WAPA extends public comment period for Estes-to-Flatiron rebuild

The Western Area Power Administration (WAPA) has extended the public scoping period of the environmental impact statement (EIS) process for the project that will rebuild the Estes-to-Flatiron transmission lines and substation.

The agency announced Sept. 17 that, based on public requests, it would extend the scoping period through Oct. 19 to allow the public more opportunities to provide input on the project alternatives.

“Public comments received thus far requested more time to submit comments,” Tim Snowden of WAPA’s Natural Resources office said in a statement announcing the extension.

WAPA already extended the scoping period once to provide additional input. The original 90-day scoping period was extended to Aug. 31 following scoping meetings in Loveland and Estes Park, Colo., earlier in August.

The agency “wants to make sure interested participants have every opportunity in our expanded public participation process to provide informed comments before the draft environmental impact statement is developed,” according to the statement.

Three more public workshops have been scheduled for Loveland and Estes Park on Oct. 2, 3, and 4, to provide the public with more opportunities to provide input on the alternative development process for the draft EIS.

WAPA plans to replace approximately 32 miles of aging 115-kV line that follows two separate rights-of-way (ROW) between Estes Park and Flatiron Reservoir to the east.  The agency proposes consolidating the two existing lines onto a double-circuit line on one of the existing ROW paths, reducing the ROW miles by half.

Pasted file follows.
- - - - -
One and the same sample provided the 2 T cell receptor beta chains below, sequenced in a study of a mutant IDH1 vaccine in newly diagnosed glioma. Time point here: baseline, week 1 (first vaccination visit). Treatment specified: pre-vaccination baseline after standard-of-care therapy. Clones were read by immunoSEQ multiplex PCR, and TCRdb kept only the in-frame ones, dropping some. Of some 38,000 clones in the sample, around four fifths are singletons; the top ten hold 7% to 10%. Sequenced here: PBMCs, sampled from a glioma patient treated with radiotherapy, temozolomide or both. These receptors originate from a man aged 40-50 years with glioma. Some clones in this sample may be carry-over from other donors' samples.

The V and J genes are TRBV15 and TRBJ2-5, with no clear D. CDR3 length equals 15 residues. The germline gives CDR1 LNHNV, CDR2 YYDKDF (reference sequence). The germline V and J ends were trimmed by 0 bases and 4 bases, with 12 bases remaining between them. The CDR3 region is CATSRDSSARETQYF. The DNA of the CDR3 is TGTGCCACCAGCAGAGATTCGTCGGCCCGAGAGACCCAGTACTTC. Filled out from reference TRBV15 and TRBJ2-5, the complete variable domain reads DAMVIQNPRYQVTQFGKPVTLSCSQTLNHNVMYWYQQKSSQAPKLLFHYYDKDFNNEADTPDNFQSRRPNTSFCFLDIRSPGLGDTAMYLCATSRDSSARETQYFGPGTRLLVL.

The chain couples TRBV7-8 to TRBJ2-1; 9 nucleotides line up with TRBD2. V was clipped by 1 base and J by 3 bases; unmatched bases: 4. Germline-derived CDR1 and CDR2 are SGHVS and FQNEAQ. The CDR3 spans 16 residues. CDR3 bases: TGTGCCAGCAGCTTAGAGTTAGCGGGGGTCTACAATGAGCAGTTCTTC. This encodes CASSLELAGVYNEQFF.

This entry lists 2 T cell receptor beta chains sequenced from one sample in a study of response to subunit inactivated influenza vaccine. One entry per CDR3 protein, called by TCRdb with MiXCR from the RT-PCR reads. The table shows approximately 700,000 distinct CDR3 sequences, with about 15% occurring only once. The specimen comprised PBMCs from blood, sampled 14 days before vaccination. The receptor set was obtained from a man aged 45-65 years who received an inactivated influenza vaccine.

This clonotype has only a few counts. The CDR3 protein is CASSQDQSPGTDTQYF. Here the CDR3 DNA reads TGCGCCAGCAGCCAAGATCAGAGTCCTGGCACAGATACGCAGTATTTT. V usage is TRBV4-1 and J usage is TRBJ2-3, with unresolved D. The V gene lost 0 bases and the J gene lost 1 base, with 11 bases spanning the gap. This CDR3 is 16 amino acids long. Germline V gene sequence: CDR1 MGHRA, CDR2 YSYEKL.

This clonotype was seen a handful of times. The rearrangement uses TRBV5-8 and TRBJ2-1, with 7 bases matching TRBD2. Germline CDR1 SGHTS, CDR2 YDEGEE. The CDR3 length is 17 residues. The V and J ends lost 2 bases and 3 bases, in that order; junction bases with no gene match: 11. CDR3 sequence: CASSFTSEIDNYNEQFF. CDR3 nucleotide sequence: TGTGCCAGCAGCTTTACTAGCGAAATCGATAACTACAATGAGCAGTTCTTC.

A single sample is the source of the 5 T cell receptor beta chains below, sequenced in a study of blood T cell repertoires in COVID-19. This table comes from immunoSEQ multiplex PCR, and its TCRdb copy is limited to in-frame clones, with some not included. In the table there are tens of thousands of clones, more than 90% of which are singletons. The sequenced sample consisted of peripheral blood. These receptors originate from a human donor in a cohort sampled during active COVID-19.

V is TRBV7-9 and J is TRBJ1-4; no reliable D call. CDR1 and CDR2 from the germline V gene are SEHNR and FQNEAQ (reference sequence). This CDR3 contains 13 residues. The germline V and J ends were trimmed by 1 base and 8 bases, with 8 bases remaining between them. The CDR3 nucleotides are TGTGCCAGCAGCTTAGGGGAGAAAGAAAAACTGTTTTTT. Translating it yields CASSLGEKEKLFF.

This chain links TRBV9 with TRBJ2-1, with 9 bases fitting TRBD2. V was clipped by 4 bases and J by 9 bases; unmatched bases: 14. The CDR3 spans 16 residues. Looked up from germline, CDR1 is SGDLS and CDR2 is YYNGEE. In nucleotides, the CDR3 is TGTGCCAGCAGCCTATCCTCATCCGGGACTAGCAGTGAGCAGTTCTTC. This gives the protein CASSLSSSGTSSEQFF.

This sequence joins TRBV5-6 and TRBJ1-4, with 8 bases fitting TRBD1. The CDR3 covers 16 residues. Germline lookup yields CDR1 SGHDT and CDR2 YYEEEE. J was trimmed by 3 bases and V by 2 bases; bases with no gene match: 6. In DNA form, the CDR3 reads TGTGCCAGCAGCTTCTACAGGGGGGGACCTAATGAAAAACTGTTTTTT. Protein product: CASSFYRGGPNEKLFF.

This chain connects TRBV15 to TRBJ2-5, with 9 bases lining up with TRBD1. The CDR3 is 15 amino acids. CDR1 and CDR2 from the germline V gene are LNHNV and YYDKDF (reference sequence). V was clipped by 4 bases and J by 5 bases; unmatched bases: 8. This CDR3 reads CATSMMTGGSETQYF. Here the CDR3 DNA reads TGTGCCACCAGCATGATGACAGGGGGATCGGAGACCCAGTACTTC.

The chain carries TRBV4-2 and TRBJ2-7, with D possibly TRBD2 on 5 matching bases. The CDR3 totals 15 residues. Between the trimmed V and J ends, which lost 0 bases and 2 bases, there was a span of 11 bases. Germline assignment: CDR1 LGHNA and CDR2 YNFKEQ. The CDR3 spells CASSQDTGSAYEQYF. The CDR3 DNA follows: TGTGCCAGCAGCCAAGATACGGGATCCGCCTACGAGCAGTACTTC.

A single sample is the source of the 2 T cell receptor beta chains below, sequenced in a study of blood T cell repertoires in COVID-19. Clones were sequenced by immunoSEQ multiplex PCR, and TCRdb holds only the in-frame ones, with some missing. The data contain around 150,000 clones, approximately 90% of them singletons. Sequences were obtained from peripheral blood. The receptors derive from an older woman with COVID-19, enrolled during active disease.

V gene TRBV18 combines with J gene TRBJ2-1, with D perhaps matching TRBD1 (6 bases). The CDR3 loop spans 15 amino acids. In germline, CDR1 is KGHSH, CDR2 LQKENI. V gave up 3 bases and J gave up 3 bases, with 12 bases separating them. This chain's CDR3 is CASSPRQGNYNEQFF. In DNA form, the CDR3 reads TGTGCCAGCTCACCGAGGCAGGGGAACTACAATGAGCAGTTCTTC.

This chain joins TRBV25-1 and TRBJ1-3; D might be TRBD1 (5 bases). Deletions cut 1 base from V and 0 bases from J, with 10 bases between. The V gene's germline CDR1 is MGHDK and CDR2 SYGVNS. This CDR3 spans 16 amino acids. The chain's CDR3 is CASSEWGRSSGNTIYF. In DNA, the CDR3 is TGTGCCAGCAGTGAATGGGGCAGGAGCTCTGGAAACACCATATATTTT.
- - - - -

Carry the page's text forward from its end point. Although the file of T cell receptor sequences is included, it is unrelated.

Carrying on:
The ROW that is abandoned will be restored to its original state, a WAPA spokesperson previously told TransmissionHub.

In addition to deciding which ROW path should be used for the new lines, some residents are concerned about the new towers, which would be slightly taller than the existing wooden poles. Other residents want the agency to consider proposals not currently on the table.

There is little question the update is needed as, according to WAPA, the existing power lines were placed in service in 1938 and 1953.

WAPA has said that upgrading these lines is necessary to comply with safety standards; ensure reliable and cost effective electricity in Estes Park, Loveland and along the Front Range of the Rocky Mountains; and provide accessibility for maintenance and emergencies.

Comments from the workshops, as well as comments received since the scoping process for this EIS began April 17, will be considered in defining the scope of the EIS and alternative development process, WAPA said in its statement.